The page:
Friday 23 December 2016

More on Tolkien and Vatican II

Continuing from:

More evidence has come to light on Tolkien's intense revulsion from of the changes introduced by the Second Vatican Council:

Worst of all briar patches was what he persistently regarded as the spiritual decay of our times and particularly of his own Roman Catholic church, of which he was a longtime and devout member. The Church, he said, ‘which once felt like a refuge now feels like a trap.’ He was appalled that even the sacred Eucharist might be attended by ‘dirty youths, women in trousers and often with their hair unkempt and uncovered’ and, what was worse, the grievous suffering given by ‘stupid, tired, dimmed, and even bad priests.’ An anecdote I have heard involved his attendance at mass not long after Vatican II. An expert in Latin, he had reluctantly composed himself to its abolishment in favor of English. But when he arrived next time at services and seated himself in the middle of a bench, he began to notice other changes than the language, one a diminution of genuflection. His disappointment was such that he rose up and made his way awkwardly to the aisle and there made three very low bows, then stomped out of the church.

Cited by Bradley J Birzer from unpublished parts of Tolkien and the Silmarillion by Clyde S Kilby, from MS in Wade Center, Wheaton College.

1 comment:

Nathaniel said...

I recently read "Open Letter to Confused Catholics" and had never realized just how bad things were immediately after the reforms. It was effectively "do anything" and morals, articles of faith, everything was tossed out the window in the "spirit" of Vatican II.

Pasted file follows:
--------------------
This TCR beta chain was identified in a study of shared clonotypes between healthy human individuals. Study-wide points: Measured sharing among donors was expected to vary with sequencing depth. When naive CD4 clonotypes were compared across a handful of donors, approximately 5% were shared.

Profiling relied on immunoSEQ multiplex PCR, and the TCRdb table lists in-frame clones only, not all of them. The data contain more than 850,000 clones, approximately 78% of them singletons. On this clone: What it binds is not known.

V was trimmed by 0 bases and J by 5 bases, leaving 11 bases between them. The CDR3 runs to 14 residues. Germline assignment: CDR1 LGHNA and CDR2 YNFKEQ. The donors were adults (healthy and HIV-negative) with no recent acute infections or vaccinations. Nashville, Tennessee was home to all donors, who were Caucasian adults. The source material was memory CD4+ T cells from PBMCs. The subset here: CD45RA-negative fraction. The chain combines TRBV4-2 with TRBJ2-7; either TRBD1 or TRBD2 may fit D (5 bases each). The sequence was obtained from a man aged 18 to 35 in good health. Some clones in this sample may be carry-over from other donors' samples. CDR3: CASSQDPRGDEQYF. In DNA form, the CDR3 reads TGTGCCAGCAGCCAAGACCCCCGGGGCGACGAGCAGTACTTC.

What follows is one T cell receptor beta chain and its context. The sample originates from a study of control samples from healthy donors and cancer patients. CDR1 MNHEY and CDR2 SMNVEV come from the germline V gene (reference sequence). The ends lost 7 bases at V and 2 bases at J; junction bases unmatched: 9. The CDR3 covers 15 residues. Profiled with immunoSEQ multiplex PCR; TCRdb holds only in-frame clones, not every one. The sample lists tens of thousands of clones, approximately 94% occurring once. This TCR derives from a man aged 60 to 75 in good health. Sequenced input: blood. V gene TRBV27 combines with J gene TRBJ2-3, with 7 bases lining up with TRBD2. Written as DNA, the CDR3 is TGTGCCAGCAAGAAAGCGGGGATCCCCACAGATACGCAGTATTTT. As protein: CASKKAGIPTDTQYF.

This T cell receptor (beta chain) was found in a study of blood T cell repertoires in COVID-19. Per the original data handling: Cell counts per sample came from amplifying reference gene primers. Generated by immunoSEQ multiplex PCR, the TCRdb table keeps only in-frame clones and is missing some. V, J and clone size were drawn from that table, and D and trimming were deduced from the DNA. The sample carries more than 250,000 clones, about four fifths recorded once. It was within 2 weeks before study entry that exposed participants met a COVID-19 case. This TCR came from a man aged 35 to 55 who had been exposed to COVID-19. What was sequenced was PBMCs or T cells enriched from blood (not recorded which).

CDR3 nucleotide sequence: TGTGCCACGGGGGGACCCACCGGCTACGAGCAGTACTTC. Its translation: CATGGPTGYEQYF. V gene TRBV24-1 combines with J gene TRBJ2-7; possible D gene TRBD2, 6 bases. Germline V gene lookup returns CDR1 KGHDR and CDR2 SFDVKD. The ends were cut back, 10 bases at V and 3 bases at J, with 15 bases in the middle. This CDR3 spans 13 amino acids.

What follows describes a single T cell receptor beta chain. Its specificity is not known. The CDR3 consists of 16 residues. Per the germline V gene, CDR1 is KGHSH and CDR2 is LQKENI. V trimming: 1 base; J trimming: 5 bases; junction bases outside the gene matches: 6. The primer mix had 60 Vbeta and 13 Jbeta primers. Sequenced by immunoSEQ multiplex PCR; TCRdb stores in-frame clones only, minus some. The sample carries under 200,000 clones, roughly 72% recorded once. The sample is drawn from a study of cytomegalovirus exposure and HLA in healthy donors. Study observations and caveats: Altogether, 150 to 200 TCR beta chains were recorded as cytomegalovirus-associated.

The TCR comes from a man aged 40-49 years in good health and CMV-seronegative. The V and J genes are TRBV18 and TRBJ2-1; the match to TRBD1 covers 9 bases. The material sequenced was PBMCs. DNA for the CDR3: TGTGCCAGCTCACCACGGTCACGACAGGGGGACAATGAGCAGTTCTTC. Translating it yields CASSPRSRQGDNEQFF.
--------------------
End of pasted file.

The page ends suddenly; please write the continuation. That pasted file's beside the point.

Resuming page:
Much of the most egregious abuses have since been backtracked, but standard practices (at least in our US parishes) like "women in trousers" and children handing out communion every week still go on as normal even though, officially, they're not supposed to (that is, lay people are only supposed to distribute communion in rare circumstances of need).

The authority of the church is in effect destroyed except in one way (towards leftism). No-one leftward leaning is actually fired or punished for doing these things, but the life of conservatives is made very difficult, at the least.

Reading saint lives though, it seems the church has always dealt with failing faith, poor practice, abuses of liturgy - and those saints were made such in part for their reform, renewal, and commitment. The current situation though is certainly unique in the extent of the problem.

Perhaps God desires for Christians to show more than basic obedience, but to turn to their personal conscience, or to investigate and read tradition, to go beyond what is easily available, to enable a greater commitment and faith among some.